Kentucky gay marriage row: Rally for jailed clerk Kim Davis
Davis's husband Joe told the crowd that his wife would not give in
Hundreds have gathered in support of a county clerk in the US state of Kentucky who was jailed for refusing to issue marriage licences to gay couples.
Kim Davis, an elected official in Rowan County, has said the Supreme Court's recent ruling on the issue conflicts with her Christian beliefs.
Some of her deputies began processing the licences on Friday, providing one to a gay couple previously denied one.
However, there is disagreement over whether the licences are valid.
Normally they require the signature of the elected clerk, in this case Davis.
On Thursday, Davis denied herself the opportunity to be released from jail after refusing a judge's request to allow her clerks to issue licences. US District Judge David Bunning said she could remain in prison for up to a week.
Supporters assembled to listen to several speakers at the rally, including preachers
On Saturday Davis's husband Joe addressed the crowd outside the Carter County Detention Center.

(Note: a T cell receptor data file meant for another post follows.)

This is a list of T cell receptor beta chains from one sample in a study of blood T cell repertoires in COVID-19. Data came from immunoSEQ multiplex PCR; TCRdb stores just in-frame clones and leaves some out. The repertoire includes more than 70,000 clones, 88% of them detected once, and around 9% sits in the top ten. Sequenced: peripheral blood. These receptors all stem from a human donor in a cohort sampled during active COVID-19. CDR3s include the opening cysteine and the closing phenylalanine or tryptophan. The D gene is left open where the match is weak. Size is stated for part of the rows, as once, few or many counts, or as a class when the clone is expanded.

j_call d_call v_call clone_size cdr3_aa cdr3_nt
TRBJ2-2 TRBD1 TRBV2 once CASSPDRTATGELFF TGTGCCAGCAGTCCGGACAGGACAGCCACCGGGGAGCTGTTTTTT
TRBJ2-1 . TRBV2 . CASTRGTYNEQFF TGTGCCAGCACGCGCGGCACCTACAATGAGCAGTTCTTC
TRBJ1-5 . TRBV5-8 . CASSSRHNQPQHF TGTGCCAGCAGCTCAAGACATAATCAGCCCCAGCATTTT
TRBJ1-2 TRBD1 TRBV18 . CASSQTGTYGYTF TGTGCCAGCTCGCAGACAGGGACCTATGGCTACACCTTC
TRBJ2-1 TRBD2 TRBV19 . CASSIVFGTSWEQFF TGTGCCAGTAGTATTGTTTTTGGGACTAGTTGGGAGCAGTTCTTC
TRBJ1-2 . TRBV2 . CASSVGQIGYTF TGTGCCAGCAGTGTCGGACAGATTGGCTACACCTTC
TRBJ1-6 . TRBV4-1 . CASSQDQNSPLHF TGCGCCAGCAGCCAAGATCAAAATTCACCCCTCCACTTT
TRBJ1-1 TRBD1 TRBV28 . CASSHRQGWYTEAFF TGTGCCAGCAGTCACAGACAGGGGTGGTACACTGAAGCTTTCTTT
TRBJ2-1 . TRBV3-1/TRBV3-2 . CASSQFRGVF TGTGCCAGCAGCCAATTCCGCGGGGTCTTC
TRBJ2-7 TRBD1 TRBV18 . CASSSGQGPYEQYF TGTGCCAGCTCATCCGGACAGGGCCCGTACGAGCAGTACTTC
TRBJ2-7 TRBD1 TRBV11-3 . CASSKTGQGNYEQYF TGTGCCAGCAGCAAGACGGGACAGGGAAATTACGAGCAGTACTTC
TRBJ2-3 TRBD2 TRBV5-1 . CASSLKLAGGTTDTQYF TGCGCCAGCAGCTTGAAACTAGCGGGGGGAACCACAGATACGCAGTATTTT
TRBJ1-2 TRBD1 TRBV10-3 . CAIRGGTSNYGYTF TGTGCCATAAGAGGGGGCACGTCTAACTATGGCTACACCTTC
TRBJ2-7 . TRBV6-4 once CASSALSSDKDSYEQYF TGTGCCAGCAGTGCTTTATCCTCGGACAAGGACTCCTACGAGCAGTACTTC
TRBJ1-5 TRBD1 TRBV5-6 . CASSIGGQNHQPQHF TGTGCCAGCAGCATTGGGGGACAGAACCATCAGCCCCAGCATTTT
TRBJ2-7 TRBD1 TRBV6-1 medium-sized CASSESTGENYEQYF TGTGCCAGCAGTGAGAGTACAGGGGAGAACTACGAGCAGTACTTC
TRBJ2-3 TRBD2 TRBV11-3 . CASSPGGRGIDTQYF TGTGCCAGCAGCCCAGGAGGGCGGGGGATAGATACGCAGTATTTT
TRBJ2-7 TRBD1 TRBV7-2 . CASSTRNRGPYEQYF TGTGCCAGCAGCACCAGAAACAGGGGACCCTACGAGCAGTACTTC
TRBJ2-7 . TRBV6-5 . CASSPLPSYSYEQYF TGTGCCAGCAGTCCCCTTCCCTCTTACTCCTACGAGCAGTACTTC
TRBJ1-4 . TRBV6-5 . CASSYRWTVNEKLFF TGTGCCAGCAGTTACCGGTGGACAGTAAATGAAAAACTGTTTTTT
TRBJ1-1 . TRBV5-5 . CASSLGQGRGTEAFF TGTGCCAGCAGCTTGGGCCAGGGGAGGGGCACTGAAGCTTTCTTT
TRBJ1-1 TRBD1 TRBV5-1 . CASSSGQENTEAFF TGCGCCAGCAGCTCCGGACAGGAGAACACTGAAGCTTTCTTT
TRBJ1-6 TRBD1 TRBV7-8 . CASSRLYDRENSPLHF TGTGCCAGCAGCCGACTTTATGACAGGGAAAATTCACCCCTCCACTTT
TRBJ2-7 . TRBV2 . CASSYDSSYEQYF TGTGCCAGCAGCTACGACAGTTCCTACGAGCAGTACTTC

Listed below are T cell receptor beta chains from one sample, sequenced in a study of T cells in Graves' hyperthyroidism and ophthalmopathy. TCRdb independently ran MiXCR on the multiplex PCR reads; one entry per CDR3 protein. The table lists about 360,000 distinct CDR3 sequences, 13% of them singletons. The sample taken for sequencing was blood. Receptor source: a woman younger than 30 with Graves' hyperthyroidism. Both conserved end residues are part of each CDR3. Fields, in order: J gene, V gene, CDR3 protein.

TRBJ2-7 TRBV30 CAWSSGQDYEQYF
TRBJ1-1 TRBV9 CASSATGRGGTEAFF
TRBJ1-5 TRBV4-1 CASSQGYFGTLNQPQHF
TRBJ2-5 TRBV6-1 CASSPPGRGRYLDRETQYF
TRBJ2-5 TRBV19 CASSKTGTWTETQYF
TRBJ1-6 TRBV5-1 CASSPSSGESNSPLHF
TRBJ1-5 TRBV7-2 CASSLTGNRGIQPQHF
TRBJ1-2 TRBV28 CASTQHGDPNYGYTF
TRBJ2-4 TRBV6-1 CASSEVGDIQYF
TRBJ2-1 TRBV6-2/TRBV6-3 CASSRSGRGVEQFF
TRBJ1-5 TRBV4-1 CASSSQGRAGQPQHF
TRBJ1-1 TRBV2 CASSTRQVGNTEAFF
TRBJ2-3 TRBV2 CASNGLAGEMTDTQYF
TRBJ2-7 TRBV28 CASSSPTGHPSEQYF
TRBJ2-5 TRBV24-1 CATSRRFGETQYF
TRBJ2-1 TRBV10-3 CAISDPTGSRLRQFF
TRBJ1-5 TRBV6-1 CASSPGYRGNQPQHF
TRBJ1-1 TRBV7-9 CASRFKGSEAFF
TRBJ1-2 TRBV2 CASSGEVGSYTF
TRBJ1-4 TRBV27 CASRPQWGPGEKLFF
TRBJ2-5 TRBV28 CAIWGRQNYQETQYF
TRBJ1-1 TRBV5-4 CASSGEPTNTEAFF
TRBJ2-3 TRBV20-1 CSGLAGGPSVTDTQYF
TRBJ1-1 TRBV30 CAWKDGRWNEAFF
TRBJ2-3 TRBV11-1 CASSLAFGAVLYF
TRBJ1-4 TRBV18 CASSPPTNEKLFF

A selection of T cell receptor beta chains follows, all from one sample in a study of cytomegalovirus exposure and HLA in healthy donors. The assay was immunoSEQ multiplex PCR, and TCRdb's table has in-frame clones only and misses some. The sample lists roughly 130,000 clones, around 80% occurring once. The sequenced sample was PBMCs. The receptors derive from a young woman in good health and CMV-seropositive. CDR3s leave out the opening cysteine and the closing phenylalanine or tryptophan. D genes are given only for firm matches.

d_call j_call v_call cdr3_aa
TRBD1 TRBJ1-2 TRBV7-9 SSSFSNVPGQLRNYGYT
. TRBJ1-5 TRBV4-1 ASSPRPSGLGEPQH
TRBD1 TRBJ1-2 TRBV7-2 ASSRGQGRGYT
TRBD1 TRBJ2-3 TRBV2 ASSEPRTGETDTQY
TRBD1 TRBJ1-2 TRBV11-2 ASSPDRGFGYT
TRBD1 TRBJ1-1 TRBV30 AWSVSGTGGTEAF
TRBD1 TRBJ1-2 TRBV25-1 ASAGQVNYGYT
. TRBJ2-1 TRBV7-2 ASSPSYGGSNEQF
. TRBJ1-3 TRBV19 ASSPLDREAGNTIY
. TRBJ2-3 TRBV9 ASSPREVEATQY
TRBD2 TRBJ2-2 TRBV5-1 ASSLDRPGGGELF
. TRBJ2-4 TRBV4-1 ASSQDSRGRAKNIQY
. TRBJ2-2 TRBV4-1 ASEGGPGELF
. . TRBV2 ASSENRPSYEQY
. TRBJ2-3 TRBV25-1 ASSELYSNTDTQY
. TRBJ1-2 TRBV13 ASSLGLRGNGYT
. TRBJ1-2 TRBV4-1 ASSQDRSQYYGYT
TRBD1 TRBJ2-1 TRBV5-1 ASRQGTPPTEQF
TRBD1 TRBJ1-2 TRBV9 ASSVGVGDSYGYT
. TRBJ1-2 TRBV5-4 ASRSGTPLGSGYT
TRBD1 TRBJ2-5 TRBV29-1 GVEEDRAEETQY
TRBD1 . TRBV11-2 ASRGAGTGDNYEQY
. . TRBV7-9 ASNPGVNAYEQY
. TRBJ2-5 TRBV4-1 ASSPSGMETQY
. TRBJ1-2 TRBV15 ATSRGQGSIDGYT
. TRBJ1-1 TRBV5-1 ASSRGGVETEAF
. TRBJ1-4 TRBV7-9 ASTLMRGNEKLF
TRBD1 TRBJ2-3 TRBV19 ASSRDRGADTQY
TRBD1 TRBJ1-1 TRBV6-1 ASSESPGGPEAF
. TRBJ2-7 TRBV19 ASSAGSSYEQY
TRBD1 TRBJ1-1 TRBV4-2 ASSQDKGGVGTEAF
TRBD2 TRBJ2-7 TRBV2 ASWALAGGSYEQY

"She won't bow, I promise you," Mr Davis told the crowd, the local Courier-Journal newspaper reported.
"I'm just an old, dumb, country hillbilly, but I know God," he added.
One of the other speakers, evangelical preacher Randy Smith, addressed the crowd saying: "Father we know what your word says. That homosexuality is an abomination," according to NPR.
The US Supreme Court on Monday rejected the argument that Davis's faith prevented her from carrying out her duty.
She can only be removed from her position if the Kentucky legislature impeaches her, because she is an elected official.
Various 2016 Republican presidential hopefuls, like Mike Huckabee, Louisiana Governor Bobby Jindal, Senator Ted Cruz and Senator Marco Rubio, have supported Ms Davis' decision.
Mr Huckabee has said he plans to meet Davis and stage his own support rally.
Others like Carly Fiorina, Senator Lindsey Graham and Ohio Governor John Kasich have said she must comply with the law.